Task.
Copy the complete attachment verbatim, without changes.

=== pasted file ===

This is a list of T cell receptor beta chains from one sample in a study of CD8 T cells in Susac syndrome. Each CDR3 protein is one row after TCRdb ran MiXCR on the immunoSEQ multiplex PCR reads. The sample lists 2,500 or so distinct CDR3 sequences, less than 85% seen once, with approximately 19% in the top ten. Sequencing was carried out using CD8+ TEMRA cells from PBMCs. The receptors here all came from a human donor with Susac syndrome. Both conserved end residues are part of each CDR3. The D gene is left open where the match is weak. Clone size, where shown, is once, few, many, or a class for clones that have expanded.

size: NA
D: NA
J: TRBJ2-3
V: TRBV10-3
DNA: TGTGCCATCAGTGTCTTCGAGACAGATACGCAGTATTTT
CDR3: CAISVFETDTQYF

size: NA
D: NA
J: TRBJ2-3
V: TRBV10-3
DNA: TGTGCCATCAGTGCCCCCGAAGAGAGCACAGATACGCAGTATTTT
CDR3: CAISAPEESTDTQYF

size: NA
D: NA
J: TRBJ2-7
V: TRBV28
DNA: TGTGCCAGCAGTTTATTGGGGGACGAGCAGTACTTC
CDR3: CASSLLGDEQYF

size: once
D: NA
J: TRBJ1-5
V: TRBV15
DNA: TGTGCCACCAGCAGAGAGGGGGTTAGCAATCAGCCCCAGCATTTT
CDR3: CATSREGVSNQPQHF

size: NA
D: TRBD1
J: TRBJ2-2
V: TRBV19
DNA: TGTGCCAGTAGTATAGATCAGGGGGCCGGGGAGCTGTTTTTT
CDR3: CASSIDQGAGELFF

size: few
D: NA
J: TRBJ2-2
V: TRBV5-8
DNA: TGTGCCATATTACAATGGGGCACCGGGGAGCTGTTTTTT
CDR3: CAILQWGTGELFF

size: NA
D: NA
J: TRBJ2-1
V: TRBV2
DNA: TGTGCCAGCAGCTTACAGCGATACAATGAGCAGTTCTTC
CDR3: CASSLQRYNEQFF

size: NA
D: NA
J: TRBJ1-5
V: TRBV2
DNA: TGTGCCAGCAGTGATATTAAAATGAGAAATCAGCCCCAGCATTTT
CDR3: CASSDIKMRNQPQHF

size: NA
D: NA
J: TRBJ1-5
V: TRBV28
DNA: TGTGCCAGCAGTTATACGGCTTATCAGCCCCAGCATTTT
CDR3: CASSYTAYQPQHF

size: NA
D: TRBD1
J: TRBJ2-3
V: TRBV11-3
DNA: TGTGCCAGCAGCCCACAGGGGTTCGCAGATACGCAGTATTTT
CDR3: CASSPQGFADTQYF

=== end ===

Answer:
This is a list of T cell receptor beta chains from one sample in a study of CD8 T cells in Susac syndrome. Each CDR3 protein is one row after TCRdb ran MiXCR on the immunoSEQ multiplex PCR reads. The sample lists 2,500 or so distinct CDR3 sequences, less than 85% seen once, with approximately 19% in the top ten. Sequencing was carried out using CD8+ TEMRA cells from PBMCs. The receptors here all came from a human donor with Susac syndrome. Both conserved end residues are part of each CDR3. The D gene is left open where the match is weak. Clone size, where shown, is once, few, many, or a class for clones that have expanded.

size: NA
D: NA
J: TRBJ2-3
V: TRBV10-3
DNA: TGTGCCATCAGTGTCTTCGAGACAGATACGCAGTATTTT
CDR3: CAISVFETDTQYF

size: NA
D: NA
J: TRBJ2-3
V: TRBV10-3
DNA: TGTGCCATCAGTGCCCCCGAAGAGAGCACAGATACGCAGTATTTT
CDR3: CAISAPEESTDTQYF

size: NA
D: NA
J: TRBJ2-7
V: TRBV28
DNA: TGTGCCAGCAGTTTATTGGGGGACGAGCAGTACTTC
CDR3: CASSLLGDEQYF

size: once
D: NA
J: TRBJ1-5
V: TRBV15
DNA: TGTGCCACCAGCAGAGAGGGGGTTAGCAATCAGCCCCAGCATTTT
CDR3: CATSREGVSNQPQHF

size: NA
D: TRBD1
J: TRBJ2-2
V: TRBV19
DNA: TGTGCCAGTAGTATAGATCAGGGGGCCGGGGAGCTGTTTTTT
CDR3: CASSIDQGAGELFF

size: few
D: NA
J: TRBJ2-2
V: TRBV5-8
DNA: TGTGCCATATTACAATGGGGCACCGGGGAGCTGTTTTTT
CDR3: CAILQWGTGELFF

size: NA
D: NA
J: TRBJ2-1
V: TRBV2
DNA: TGTGCCAGCAGCTTACAGCGATACAATGAGCAGTTCTTC
CDR3: CASSLQRYNEQFF

size: NA
D: NA
J: TRBJ1-5
V: TRBV2
DNA: TGTGCCAGCAGTGATATTAAAATGAGAAATCAGCCCCAGCATTTT
CDR3: CASSDIKMRNQPQHF

size: NA
D: NA
J: TRBJ1-5
V: TRBV28
DNA: TGTGCCAGCAGTTATACGGCTTATCAGCCCCAGCATTTT
CDR3: CASSYTAYQPQHF

size: NA
D: TRBD1
J: TRBJ2-3
V: TRBV11-3
DNA: TGTGCCAGCAGCCCACAGGGGTTCGCAGATACGCAGTATTTT
CDR3: CASSPQGFADTQYF